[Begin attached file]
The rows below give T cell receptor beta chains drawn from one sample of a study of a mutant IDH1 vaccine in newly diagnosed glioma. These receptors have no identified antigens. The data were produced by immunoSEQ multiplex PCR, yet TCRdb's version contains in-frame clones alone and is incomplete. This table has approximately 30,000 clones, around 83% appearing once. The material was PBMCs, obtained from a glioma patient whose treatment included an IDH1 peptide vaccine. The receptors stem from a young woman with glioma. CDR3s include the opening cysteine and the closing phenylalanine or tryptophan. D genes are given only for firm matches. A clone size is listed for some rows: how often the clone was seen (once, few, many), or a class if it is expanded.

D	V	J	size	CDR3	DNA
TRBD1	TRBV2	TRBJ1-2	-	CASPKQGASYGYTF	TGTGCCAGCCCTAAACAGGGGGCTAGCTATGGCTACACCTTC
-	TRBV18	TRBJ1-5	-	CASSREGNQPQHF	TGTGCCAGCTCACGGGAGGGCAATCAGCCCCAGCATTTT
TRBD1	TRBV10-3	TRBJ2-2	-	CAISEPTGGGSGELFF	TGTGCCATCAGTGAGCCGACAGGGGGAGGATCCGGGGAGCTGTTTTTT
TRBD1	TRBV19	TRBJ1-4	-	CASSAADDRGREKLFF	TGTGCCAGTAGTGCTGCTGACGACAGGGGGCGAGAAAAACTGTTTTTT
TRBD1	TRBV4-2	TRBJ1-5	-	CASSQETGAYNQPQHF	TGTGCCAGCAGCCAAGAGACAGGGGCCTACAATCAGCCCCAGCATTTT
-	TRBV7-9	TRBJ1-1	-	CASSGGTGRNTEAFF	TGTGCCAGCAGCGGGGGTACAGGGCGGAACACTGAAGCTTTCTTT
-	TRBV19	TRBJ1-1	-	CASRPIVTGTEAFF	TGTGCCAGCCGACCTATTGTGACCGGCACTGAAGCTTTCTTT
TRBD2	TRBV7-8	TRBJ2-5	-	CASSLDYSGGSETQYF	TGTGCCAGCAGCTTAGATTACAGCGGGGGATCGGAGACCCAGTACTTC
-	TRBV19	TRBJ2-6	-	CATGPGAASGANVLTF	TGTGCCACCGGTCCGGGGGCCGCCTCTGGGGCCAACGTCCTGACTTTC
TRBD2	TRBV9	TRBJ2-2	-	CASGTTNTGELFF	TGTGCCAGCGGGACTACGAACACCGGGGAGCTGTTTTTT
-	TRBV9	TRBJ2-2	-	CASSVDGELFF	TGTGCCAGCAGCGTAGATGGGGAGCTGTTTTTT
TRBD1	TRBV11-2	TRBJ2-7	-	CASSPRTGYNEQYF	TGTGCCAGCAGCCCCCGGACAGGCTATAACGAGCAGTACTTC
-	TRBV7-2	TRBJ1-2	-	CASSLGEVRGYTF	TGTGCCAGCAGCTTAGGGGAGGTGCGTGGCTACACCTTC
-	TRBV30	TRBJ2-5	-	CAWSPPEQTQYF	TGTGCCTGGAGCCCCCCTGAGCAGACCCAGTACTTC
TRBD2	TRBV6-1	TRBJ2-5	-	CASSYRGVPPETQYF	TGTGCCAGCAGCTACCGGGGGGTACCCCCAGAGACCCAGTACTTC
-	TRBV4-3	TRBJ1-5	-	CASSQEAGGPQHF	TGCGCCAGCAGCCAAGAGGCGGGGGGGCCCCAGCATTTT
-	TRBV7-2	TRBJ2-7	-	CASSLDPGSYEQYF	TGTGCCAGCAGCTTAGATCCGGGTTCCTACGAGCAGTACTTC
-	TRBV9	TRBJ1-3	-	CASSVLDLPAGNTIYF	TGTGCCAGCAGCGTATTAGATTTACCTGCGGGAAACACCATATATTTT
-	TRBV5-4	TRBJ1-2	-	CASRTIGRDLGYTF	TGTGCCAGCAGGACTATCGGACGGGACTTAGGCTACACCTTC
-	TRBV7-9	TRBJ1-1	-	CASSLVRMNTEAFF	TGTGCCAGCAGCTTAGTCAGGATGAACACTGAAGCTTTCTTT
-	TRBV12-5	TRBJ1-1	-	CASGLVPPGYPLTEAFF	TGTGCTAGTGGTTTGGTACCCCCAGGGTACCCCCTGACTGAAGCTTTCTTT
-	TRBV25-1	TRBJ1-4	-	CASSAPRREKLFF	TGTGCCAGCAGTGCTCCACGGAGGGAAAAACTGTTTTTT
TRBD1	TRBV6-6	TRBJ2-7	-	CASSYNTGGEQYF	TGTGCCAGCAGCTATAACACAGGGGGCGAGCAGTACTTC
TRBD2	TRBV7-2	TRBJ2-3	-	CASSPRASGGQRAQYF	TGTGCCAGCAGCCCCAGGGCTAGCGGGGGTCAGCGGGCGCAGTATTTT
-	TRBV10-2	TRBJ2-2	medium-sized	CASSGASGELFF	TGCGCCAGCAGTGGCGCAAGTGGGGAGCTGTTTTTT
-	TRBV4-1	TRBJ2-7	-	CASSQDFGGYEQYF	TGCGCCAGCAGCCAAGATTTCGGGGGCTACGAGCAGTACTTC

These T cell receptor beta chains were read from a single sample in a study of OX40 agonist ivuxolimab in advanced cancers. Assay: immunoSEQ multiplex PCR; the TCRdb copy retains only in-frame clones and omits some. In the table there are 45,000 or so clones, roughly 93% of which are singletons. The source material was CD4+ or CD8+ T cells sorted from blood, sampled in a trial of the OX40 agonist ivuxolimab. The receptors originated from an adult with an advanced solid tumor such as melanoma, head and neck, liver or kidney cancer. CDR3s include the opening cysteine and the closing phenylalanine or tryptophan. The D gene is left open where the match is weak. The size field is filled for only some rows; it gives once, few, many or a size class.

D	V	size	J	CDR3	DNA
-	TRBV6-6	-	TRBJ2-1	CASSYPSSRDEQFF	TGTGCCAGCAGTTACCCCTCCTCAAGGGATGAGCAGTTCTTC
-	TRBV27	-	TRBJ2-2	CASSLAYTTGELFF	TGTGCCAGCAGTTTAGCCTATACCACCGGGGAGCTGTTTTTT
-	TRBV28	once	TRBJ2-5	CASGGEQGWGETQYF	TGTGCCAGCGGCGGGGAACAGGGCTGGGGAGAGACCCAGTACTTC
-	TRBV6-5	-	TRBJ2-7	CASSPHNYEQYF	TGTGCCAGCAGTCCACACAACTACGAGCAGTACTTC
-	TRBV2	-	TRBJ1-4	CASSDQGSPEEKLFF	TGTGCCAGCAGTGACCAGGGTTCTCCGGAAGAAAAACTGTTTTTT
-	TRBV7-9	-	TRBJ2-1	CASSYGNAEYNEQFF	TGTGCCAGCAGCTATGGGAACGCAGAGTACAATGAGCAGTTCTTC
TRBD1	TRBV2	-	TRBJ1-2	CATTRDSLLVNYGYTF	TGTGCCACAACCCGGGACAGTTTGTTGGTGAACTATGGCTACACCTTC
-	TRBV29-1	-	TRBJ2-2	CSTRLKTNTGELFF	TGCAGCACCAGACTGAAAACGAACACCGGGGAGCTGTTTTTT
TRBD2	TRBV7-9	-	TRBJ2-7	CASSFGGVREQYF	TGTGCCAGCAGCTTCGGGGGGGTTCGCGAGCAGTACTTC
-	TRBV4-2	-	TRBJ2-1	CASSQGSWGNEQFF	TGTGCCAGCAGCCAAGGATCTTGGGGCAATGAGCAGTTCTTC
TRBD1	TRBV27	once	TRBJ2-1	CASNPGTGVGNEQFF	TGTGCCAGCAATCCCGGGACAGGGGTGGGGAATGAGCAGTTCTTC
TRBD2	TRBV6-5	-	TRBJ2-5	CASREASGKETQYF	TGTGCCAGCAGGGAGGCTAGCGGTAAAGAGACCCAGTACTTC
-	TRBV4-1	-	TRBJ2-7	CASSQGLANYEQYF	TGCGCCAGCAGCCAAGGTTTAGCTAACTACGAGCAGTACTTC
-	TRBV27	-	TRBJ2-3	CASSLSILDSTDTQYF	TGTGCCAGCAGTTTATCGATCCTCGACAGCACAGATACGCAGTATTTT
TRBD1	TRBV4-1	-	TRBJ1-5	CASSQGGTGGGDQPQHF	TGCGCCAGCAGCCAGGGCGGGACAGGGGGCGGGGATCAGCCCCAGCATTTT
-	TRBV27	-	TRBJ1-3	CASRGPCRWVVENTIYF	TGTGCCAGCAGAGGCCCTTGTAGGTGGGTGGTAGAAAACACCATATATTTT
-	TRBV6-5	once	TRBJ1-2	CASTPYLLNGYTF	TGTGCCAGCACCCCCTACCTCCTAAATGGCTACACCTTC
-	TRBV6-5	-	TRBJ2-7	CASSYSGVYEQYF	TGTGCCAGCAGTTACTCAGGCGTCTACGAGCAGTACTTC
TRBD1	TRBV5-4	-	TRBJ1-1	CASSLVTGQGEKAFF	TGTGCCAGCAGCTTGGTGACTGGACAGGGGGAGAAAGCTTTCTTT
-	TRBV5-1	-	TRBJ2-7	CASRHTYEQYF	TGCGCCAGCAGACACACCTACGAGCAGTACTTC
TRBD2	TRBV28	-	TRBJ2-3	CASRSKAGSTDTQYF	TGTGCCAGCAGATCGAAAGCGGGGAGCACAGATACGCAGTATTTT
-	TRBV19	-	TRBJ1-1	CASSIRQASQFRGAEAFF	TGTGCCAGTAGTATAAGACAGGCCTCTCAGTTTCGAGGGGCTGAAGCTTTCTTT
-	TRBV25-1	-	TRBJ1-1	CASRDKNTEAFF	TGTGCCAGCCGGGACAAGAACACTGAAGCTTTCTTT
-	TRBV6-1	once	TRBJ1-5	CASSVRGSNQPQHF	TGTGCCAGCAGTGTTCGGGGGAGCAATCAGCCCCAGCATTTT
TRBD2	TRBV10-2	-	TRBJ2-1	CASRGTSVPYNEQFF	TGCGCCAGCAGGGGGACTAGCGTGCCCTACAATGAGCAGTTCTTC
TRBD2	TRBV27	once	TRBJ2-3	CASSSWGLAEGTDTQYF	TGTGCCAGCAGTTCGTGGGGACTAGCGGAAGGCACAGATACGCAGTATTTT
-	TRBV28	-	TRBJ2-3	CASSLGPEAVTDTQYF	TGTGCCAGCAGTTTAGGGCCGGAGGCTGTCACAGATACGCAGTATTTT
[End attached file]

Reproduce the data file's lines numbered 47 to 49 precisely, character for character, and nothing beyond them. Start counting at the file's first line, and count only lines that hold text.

-	TRBV6-5	once	TRBJ1-2	CASTPYLLNGYTF	TGTGCCAGCACCCCCTACCTCCTAAATGGCTACACCTTC
-	TRBV6-5	-	TRBJ2-7	CASSYSGVYEQYF	TGTGCCAGCAGTTACTCAGGCGTCTACGAGCAGTACTTC
TRBD1	TRBV5-4	-	TRBJ1-1	CASSLVTGQGEKAFF	TGTGCCAGCAGCTTGGTGACTGGACAGGGGGAGAAAGCTTTCTTT